Volume 76, Number 44 | March 28 - April 3, 2007

Scoopy’s Notebook

Chairman of the boards: Once again, Manhattan Borough President Scott Stringer has come in under the wire with his appointments to Manhattan’s 12 community boards. Last year, he made the April 1 deadline — something his predecessor, C. Virginia Fields, never managed to pull off. This year, Stringer finished with time to spare, finalizing his appointments almost a week early, sending out lists of the new boards on Monday.

On Community Board 2, covering Greenwich Village and its environs, Stringer pulled the trigger and didn’t reappoint Bob Rinaolo. Rinaolo, a former chairperson of the Greenwich Village-Chelsea Chamber of Commerce who formerly owned The Garage restaurant on Seventh Ave. S., was considered the board’s expert on bar and restaurant issues. However, working against his reappointment was the fact that he had been previously caught concealing from the board for a year and a half an advisory opinion by the city’s Conflicts of Interest Board, clearly indicating he should step down as chairperson of the C.B. 2 Business Committee, which reviews liquor licenses for bars and restaurants.

In fact, Rinaolo, when he chaired the committee, had sought to torpedo the liquor license application of a former business partner with whom he had been in a legal battle. Fields, for the most part, let things slide. After winning election in November 2005, Stringer at least allowed Rinaolo to finish out his two-year term, which ended this April.

Some other familiar names are new Stringer appointments to Community Board 2, including David Gruber, president of the Carmine St. Block Association; Zella Jones, head of the Noho Neighborhood Association and a leading activist on State Liquor Authority reform; Ian Dutton, a goth commercial pilot living in Soho and public member of C.B. 2 specializing in bicycle and transportation issues; Lois Rakoff, a member of Bleecker Street Area Merchants and Residents Association; and Arthur Kriemelman, president of the Soho Alliance. In all, Stringer put on 10 new C.B. 2 members — one-fifth of the total board.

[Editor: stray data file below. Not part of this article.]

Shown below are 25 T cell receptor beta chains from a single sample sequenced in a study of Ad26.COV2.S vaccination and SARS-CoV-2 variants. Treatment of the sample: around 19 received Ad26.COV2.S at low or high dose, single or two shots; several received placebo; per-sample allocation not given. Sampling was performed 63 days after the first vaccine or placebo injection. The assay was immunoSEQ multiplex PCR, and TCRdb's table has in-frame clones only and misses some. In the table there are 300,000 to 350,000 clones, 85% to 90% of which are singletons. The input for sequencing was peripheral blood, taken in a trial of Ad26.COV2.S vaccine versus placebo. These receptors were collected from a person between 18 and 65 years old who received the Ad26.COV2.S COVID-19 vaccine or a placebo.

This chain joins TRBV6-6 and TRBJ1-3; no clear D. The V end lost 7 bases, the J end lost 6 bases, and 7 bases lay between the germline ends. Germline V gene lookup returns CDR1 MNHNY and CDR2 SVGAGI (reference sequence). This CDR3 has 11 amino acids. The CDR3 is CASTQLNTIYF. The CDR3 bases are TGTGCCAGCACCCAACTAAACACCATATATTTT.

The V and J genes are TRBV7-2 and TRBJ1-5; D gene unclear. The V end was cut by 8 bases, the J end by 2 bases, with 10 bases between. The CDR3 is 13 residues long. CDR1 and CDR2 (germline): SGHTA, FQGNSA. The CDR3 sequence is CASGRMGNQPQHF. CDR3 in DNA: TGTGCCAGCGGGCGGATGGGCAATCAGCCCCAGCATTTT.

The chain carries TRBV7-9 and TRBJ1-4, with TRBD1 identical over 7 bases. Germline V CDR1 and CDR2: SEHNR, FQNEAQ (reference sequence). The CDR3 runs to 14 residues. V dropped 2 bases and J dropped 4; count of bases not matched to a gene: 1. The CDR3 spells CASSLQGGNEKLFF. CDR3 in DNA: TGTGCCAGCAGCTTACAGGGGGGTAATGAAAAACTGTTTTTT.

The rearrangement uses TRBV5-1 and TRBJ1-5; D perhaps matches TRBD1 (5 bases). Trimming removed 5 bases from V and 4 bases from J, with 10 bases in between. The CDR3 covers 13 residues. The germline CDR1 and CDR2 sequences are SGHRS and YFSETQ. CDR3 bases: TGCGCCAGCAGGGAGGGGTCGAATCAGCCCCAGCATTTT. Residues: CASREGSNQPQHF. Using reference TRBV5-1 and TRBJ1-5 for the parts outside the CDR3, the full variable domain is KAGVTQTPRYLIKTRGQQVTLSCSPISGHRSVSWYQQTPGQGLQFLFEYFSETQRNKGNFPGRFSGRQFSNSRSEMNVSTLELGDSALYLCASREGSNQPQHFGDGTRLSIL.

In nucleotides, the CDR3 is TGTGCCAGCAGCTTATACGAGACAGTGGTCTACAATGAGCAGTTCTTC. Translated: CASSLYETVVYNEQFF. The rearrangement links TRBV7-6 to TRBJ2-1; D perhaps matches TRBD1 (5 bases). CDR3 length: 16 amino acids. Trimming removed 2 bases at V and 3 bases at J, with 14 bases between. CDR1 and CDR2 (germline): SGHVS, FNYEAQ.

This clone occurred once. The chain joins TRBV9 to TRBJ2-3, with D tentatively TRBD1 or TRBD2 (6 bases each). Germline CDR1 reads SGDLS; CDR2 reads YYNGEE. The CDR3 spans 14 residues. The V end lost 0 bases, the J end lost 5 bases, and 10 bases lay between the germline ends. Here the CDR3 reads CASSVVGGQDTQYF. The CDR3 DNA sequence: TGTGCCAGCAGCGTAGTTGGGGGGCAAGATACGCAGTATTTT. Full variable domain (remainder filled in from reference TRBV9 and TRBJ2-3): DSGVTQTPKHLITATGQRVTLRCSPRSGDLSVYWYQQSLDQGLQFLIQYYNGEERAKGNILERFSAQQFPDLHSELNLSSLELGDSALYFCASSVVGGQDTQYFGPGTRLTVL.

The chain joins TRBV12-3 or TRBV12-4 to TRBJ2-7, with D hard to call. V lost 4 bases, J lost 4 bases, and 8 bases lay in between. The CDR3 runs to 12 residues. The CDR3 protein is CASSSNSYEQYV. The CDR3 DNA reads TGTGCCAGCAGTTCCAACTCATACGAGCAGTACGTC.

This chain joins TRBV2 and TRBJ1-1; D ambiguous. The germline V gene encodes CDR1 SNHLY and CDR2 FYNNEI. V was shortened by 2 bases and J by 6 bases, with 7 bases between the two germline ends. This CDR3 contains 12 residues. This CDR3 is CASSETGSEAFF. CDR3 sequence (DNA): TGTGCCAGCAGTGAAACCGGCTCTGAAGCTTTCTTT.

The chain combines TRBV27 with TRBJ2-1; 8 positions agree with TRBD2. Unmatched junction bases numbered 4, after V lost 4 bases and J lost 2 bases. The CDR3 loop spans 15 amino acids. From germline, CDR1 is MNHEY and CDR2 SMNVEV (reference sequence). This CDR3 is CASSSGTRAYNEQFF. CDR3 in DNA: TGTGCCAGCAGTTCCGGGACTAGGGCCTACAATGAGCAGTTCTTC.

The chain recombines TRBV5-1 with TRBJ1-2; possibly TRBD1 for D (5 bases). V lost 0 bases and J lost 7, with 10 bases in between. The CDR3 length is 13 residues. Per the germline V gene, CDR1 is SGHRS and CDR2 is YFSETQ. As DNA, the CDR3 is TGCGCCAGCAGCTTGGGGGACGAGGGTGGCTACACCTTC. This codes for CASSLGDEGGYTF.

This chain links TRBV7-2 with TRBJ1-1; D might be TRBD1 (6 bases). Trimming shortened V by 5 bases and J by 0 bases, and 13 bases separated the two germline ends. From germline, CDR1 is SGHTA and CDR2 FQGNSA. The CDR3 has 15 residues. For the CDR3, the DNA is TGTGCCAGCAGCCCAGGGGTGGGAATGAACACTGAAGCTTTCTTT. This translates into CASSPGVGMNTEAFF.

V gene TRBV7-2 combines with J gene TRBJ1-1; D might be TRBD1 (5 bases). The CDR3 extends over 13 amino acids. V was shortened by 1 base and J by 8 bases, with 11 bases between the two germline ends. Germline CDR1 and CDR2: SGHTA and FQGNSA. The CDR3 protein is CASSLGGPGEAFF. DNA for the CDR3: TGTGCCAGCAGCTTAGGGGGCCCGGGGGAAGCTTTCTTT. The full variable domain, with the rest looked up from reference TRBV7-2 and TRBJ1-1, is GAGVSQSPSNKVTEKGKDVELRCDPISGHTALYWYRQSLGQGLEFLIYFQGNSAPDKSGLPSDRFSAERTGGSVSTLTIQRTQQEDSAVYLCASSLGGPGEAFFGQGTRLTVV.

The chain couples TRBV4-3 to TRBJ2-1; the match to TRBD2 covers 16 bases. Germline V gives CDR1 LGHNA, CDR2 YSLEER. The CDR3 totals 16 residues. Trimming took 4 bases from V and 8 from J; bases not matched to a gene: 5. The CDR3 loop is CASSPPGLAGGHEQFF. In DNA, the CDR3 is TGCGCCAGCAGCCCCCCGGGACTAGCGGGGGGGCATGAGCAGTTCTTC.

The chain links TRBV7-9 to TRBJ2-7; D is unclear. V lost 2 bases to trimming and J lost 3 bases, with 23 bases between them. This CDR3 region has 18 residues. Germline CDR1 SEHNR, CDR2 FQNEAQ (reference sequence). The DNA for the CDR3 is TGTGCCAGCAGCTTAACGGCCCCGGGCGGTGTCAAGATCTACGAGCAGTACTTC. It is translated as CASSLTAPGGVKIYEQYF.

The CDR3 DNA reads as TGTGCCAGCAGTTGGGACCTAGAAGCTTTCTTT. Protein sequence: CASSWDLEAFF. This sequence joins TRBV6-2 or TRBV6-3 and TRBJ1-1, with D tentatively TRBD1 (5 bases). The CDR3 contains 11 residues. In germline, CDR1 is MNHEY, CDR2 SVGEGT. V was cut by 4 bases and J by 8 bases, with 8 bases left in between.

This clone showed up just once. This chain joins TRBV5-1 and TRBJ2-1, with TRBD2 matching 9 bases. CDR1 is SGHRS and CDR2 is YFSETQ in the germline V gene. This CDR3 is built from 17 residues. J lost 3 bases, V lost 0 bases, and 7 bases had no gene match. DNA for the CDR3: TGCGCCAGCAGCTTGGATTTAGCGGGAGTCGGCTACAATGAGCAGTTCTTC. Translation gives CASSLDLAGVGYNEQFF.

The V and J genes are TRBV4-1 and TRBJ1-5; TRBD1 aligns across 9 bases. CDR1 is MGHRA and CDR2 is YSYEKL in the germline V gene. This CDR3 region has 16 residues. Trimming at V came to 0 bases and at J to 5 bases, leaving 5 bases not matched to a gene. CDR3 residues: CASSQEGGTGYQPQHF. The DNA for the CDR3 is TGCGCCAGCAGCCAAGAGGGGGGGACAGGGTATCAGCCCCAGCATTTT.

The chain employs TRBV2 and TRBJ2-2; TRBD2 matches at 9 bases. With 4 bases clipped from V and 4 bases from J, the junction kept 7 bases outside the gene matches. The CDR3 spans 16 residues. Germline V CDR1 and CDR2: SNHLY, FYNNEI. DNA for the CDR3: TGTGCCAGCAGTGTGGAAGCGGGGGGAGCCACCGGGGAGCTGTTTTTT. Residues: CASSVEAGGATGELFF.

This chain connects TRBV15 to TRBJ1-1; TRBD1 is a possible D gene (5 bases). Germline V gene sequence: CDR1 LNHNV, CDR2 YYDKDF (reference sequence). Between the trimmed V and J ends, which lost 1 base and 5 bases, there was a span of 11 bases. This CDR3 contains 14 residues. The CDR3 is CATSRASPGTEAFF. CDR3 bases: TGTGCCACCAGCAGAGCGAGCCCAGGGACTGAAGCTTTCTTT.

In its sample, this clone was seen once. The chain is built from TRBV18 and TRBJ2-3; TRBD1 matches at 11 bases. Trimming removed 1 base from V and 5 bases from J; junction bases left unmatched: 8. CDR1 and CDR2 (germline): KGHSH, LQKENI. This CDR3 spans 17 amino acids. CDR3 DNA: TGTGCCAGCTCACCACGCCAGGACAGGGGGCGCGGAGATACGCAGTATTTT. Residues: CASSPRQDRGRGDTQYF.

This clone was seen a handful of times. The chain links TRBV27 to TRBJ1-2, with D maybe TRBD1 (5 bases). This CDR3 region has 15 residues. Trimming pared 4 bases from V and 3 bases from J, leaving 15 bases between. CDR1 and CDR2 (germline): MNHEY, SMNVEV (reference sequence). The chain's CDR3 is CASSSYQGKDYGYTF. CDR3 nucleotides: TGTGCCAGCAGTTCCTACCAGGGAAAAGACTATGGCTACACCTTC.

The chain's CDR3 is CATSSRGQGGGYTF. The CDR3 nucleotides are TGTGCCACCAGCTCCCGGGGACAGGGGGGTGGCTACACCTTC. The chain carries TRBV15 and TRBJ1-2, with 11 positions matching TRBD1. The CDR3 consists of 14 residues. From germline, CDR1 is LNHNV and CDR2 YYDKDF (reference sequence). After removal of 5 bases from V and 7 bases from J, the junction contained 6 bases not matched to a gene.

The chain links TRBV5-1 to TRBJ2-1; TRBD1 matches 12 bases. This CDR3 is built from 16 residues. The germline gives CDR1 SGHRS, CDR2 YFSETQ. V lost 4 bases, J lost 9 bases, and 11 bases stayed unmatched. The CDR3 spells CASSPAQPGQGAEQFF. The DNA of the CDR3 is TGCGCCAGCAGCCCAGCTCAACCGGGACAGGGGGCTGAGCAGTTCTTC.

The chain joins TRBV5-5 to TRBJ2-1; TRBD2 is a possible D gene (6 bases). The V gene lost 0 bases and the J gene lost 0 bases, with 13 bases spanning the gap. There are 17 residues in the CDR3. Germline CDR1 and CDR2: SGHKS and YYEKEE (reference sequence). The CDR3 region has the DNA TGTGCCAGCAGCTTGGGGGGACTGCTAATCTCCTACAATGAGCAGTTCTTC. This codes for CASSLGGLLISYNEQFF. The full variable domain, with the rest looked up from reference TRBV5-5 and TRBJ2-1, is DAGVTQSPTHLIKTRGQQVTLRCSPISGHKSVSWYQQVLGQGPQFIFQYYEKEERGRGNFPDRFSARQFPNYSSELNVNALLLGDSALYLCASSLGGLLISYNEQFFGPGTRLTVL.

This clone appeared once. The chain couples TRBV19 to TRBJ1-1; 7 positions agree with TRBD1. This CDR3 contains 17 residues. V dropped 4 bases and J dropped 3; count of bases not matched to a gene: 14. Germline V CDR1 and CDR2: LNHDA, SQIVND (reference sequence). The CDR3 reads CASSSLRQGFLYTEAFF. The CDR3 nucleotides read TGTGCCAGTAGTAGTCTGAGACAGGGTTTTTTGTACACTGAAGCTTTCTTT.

On Board 3, covering the East Side, the B.P.’s new appointees include Noah Yago, new president of Village Reform Democratic Club, while Councilmember Alan Gerson appointed John Leo of the Chinatown Partnership. From the looks of it, Stringer is continuing to reverse Fields’s buildup of business members on the boards, and is swinging the pendulum back to the residents. We’ll have a more complete report and analysis next week on the appointments.

Hizzoner accepts honor: Our own inimitable art critic, Jerry Tallmer, files the following report on Monday night’s Film Preservation awards ceremony at Anthology Film Archives:

He was taller than Clooney, somewhat older than Clooney, and had considerably less hair on the top of his head than Clooney — in fact, none at all — but for all that, nobody in the room objected when Edward I. Koch was called to the microphone to accept a Film Preservation award for the George Clooney who had directed the brilliant “Good Night, and Good Luck” but was at this moment somewhere down South shooting a movie called “Leatherheads.”

The gala event, this past Monday night at Water’s Edge, was the 16th annual Film Preservation Honors of the Anthology Film Archives, a non-mainstream cinematic force that Jonas Mekas and Robert Haller keep alive — very much alive — in an ancient onetime jail at Second Ave. and Second St.

“I never before stood in for a movie star,” the former mayor declared. And then — after a word or two of high praise of Clooney’s film about Edward R. Murrow, and of Joseph McCarthy nemesis Murrow himself, “who most of you in this room are too young to remember” — the weekly movie reviewer for The Villager cheerfully proceeded to lay bare his professional secrets.

“I never make comment on the direction,” Ed Koch said, “because I don’t know anything about directing. I just say I like the movie or I didn’t like it, and I don’t go into the why.”

The room burst into laughter and applause, which was only topped when another honoree, Bruce Goldstein, the Film Forum programmer who has done as much as any human being alive to save and show old films (see Page 31), recalled the time years ago that Ed Koch, introducing a Film Forum screening of “The Taking of Pelham One, Two, Three,” had told the audience: “They say I resemble the mayor in this movie. The only difference is the guy in the movie’s a schmuck.”

Other honors Monday night went to Cinirec preservationist Simon Lund, Monaco Digital Film Laboratories, film scholar Annette Michelson, and — the Siegfried Kracauer Award, presented by Mekas himself, topped by his trademark stovepipe black hat — actress and critic Amy Taubin.

Quality-of-life forum: Councilmember Rosie Mendez, along with Community Boards 3, 5 and 6 — which together cover the Lower East Side, East Village, Union Square, Gramercy, Flatiron and East Side up to Midtown East — will be sponsoring a quality-of-life forum on Thurs., March 29, from 6:30 p.m. to 8:30 p.m., at Manhattan Day and Night High School, at 240 Second Ave. at 15th St.

State and city representatives will be on hand to discuss solutions to bar and restaurant issues, the new Noise Code, rules on construction and after-hours work and police enforcement and community relations. For more information, contact Mendez’s office at 212-677-1077.

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